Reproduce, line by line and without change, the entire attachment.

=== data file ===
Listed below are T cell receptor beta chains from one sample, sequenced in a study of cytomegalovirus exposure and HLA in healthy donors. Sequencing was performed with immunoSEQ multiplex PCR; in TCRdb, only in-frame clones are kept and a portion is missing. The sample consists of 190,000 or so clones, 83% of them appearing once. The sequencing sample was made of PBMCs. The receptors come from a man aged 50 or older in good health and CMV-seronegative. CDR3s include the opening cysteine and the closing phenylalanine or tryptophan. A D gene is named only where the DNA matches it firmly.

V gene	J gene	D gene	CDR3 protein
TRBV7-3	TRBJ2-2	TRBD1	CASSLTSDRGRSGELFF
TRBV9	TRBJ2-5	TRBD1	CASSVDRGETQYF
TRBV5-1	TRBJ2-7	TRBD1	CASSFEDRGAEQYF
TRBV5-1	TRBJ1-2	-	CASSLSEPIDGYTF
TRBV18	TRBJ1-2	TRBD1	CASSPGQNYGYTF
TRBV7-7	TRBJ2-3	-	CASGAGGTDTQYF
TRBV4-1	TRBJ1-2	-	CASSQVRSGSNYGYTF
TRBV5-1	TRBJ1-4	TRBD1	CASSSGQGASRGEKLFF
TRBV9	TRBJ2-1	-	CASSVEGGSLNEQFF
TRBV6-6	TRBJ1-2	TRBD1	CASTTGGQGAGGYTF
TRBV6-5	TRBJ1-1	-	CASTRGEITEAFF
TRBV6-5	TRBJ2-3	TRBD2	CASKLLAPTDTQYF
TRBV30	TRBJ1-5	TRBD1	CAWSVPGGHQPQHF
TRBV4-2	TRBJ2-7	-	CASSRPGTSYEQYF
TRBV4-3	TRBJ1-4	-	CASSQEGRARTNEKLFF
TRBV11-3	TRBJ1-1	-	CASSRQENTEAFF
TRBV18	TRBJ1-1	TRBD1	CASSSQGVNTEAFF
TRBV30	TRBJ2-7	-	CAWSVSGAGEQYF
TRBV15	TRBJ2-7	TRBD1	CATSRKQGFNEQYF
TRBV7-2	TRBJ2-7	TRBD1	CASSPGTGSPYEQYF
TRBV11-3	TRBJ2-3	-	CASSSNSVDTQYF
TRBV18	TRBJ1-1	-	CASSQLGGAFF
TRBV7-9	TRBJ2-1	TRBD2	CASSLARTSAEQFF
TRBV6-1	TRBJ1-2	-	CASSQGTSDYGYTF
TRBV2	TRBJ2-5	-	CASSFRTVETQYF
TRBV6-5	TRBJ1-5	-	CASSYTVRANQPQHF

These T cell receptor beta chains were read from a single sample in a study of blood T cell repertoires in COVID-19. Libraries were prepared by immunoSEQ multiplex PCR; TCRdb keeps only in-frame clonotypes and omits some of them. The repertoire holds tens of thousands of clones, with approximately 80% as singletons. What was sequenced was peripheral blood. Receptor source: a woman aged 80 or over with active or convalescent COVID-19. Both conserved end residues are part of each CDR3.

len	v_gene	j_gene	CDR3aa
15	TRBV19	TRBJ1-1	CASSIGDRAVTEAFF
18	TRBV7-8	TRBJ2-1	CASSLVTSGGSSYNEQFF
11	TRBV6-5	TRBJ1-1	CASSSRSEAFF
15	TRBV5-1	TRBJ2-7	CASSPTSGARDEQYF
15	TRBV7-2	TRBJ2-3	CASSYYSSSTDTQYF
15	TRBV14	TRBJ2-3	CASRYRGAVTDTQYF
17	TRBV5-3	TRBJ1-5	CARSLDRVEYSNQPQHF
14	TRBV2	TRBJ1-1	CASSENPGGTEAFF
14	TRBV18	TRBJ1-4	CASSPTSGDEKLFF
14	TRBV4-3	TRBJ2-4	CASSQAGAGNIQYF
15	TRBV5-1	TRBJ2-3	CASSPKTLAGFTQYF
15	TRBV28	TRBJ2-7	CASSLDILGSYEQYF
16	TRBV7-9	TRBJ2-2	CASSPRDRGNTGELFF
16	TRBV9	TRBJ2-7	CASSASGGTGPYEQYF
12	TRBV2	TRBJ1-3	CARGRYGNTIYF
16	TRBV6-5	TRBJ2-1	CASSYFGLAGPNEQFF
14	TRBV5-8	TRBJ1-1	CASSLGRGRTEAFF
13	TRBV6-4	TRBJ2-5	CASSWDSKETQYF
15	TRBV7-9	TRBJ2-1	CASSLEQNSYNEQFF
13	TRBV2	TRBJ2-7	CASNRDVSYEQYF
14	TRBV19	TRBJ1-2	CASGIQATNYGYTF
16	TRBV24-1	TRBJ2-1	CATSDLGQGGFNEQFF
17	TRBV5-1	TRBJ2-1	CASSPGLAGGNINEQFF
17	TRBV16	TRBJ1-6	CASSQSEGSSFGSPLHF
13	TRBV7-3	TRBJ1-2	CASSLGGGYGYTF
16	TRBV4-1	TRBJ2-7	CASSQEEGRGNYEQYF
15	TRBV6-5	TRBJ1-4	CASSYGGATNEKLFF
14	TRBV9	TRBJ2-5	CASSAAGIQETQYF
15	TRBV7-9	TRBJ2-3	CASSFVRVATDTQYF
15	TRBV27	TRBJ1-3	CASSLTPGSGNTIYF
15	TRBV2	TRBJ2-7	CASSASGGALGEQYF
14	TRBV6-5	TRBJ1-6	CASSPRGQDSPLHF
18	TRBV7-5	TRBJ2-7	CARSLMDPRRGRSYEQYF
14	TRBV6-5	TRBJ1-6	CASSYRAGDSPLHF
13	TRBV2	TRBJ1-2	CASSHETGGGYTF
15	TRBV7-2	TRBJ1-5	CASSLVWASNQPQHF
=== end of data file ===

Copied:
Listed below are T cell receptor beta chains from one sample, sequenced in a study of cytomegalovirus exposure and HLA in healthy donors. Sequencing was performed with immunoSEQ multiplex PCR; in TCRdb, only in-frame clones are kept and a portion is missing. The sample consists of 190,000 or so clones, 83% of them appearing once. The sequencing sample was made of PBMCs. The receptors come from a man aged 50 or older in good health and CMV-seronegative. CDR3s include the opening cysteine and the closing phenylalanine or tryptophan. A D gene is named only where the DNA matches it firmly.

V gene	J gene	D gene	CDR3 protein
TRBV7-3	TRBJ2-2	TRBD1	CASSLTSDRGRSGELFF
TRBV9	TRBJ2-5	TRBD1	CASSVDRGETQYF
TRBV5-1	TRBJ2-7	TRBD1	CASSFEDRGAEQYF
TRBV5-1	TRBJ1-2	-	CASSLSEPIDGYTF
TRBV18	TRBJ1-2	TRBD1	CASSPGQNYGYTF
TRBV7-7	TRBJ2-3	-	CASGAGGTDTQYF
TRBV4-1	TRBJ1-2	-	CASSQVRSGSNYGYTF
TRBV5-1	TRBJ1-4	TRBD1	CASSSGQGASRGEKLFF
TRBV9	TRBJ2-1	-	CASSVEGGSLNEQFF
TRBV6-6	TRBJ1-2	TRBD1	CASTTGGQGAGGYTF
TRBV6-5	TRBJ1-1	-	CASTRGEITEAFF
TRBV6-5	TRBJ2-3	TRBD2	CASKLLAPTDTQYF
TRBV30	TRBJ1-5	TRBD1	CAWSVPGGHQPQHF
TRBV4-2	TRBJ2-7	-	CASSRPGTSYEQYF
TRBV4-3	TRBJ1-4	-	CASSQEGRARTNEKLFF
TRBV11-3	TRBJ1-1	-	CASSRQENTEAFF
TRBV18	TRBJ1-1	TRBD1	CASSSQGVNTEAFF
TRBV30	TRBJ2-7	-	CAWSVSGAGEQYF
TRBV15	TRBJ2-7	TRBD1	CATSRKQGFNEQYF
TRBV7-2	TRBJ2-7	TRBD1	CASSPGTGSPYEQYF
TRBV11-3	TRBJ2-3	-	CASSSNSVDTQYF
TRBV18	TRBJ1-1	-	CASSQLGGAFF
TRBV7-9	TRBJ2-1	TRBD2	CASSLARTSAEQFF
TRBV6-1	TRBJ1-2	-	CASSQGTSDYGYTF
TRBV2	TRBJ2-5	-	CASSFRTVETQYF
TRBV6-5	TRBJ1-5	-	CASSYTVRANQPQHF

These T cell receptor beta chains were read from a single sample in a study of blood T cell repertoires in COVID-19. Libraries were prepared by immunoSEQ multiplex PCR; TCRdb keeps only in-frame clonotypes and omits some of them. The repertoire holds tens of thousands of clones, with approximately 80% as singletons. What was sequenced was peripheral blood. Receptor source: a woman aged 80 or over with active or convalescent COVID-19. Both conserved end residues are part of each CDR3.

len	v_gene	j_gene	CDR3aa
15	TRBV19	TRBJ1-1	CASSIGDRAVTEAFF
18	TRBV7-8	TRBJ2-1	CASSLVTSGGSSYNEQFF
11	TRBV6-5	TRBJ1-1	CASSSRSEAFF
15	TRBV5-1	TRBJ2-7	CASSPTSGARDEQYF
15	TRBV7-2	TRBJ2-3	CASSYYSSSTDTQYF
15	TRBV14	TRBJ2-3	CASRYRGAVTDTQYF
17	TRBV5-3	TRBJ1-5	CARSLDRVEYSNQPQHF
14	TRBV2	TRBJ1-1	CASSENPGGTEAFF
14	TRBV18	TRBJ1-4	CASSPTSGDEKLFF
14	TRBV4-3	TRBJ2-4	CASSQAGAGNIQYF
15	TRBV5-1	TRBJ2-3	CASSPKTLAGFTQYF
15	TRBV28	TRBJ2-7	CASSLDILGSYEQYF
16	TRBV7-9	TRBJ2-2	CASSPRDRGNTGELFF
16	TRBV9	TRBJ2-7	CASSASGGTGPYEQYF
12	TRBV2	TRBJ1-3	CARGRYGNTIYF
16	TRBV6-5	TRBJ2-1	CASSYFGLAGPNEQFF
14	TRBV5-8	TRBJ1-1	CASSLGRGRTEAFF
13	TRBV6-4	TRBJ2-5	CASSWDSKETQYF
15	TRBV7-9	TRBJ2-1	CASSLEQNSYNEQFF
13	TRBV2	TRBJ2-7	CASNRDVSYEQYF
14	TRBV19	TRBJ1-2	CASGIQATNYGYTF
16	TRBV24-1	TRBJ2-1	CATSDLGQGGFNEQFF
17	TRBV5-1	TRBJ2-1	CASSPGLAGGNINEQFF
17	TRBV16	TRBJ1-6	CASSQSEGSSFGSPLHF
13	TRBV7-3	TRBJ1-2	CASSLGGGYGYTF
16	TRBV4-1	TRBJ2-7	CASSQEEGRGNYEQYF
15	TRBV6-5	TRBJ1-4	CASSYGGATNEKLFF
14	TRBV9	TRBJ2-5	CASSAAGIQETQYF
15	TRBV7-9	TRBJ2-3	CASSFVRVATDTQYF
15	TRBV27	TRBJ1-3	CASSLTPGSGNTIYF
15	TRBV2	TRBJ2-7	CASSASGGALGEQYF
14	TRBV6-5	TRBJ1-6	CASSPRGQDSPLHF
18	TRBV7-5	TRBJ2-7	CARSLMDPRRGRSYEQYF
14	TRBV6-5	TRBJ1-6	CASSYRAGDSPLHF
13	TRBV2	TRBJ1-2	CASSHETGGGYTF
15	TRBV7-2	TRBJ1-5	CASSLVWASNQPQHF